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Social Networking and Kids: Yes? No? Maybe?


It’s been an up and down week for the social networking phenomenon. Websites like Facebook, MySpace and Twitter are still ruling the lives of many Internet users, but commentators and researchers have highly varied reviews as to how these services may (or may not) be affecting our lives.


Just today (February 25, 2009) as I began to write this article, ZDNet commentator Ollie Ross posted an article indicating her belief that an increasing number of corporations are giving in to the craze with the belief that employees may actually get something done through their Facebook ramblings – which means it may not be a craze after all, but an actual communications evolution.


But while corporations might be taking the locks off their Facebook blocking mechanisms (better check to see if your boss is part of this leading edge before you begin commenting on the cute cat pictures your friend just posted), does that necessarily mean parents should be embracing the movement? Two researchers on both sides of the Atlantic are saying moms and dads should be cautious.


Yesterday The Guardian, a UK publication, posted a story about researcher Lady Greenfield, who is a professor of synaptic pharmacology at Lincoln College, Oxford. She told Britain’s House of Lords that children’s experiences on social networking sites “are devoid of cohesive narrative and long-term significance. As a consequence, the mid-21st century mind might almost be infantilized, characterized by short attention spans, sensationalism, inability to empathize and a shaky sense of identity.”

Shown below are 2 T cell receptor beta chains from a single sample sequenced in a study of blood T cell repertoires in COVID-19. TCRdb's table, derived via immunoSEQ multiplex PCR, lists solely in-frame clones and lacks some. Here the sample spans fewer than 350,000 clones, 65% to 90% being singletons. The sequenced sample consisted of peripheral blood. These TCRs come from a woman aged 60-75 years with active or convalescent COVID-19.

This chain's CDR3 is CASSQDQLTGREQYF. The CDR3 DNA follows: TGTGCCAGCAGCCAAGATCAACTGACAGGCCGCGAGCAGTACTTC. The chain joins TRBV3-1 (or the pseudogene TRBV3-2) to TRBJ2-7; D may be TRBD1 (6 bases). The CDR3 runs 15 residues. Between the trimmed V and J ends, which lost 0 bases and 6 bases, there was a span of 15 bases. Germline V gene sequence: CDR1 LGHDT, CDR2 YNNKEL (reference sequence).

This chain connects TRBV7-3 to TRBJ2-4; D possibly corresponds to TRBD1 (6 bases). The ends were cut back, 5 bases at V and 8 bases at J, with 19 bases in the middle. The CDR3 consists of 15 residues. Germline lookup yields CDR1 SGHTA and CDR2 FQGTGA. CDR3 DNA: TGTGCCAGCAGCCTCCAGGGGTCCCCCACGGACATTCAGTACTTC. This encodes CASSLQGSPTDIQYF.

Those are far reaching conclusions, yet they almost echo the statements made by Dr. Gary Small in late 2008. Small, a neurologist at UCLA and director of the university’s Memory & Aging Center, released a book titled iBrain in which he warns of the dangers of letting our children (to whom he refers to as “Digital Natives”) immerse themselves in an over-stimulated, multitasking world.


“Digital Natives tend to have shorter attention spans, especially when faced with traditional forms of learning ... ironically, it’s the younger minds that not only are the most vulnerable to the brain-altering influence of new technology but also are the most exposed to it.” (From iBrain by Garry Small and Gigi Vorgan, p. 25.)


Like Greenfield’s ascertains, later in his book, Small also claims his research indicates teens may be permanently altering their brains, preventing frontal lobes from developing which, in turn, leads to their inability to feel empathy for others.


(To be fair, over the course of his book, Small doesn’t just target social networking services, but has concerns about media use by young people in general – especially when they spend hours each day in an environment where their brains are trying to focus on homework, a chat session, viewing videos on YouTube and listening to music... all at the same time!)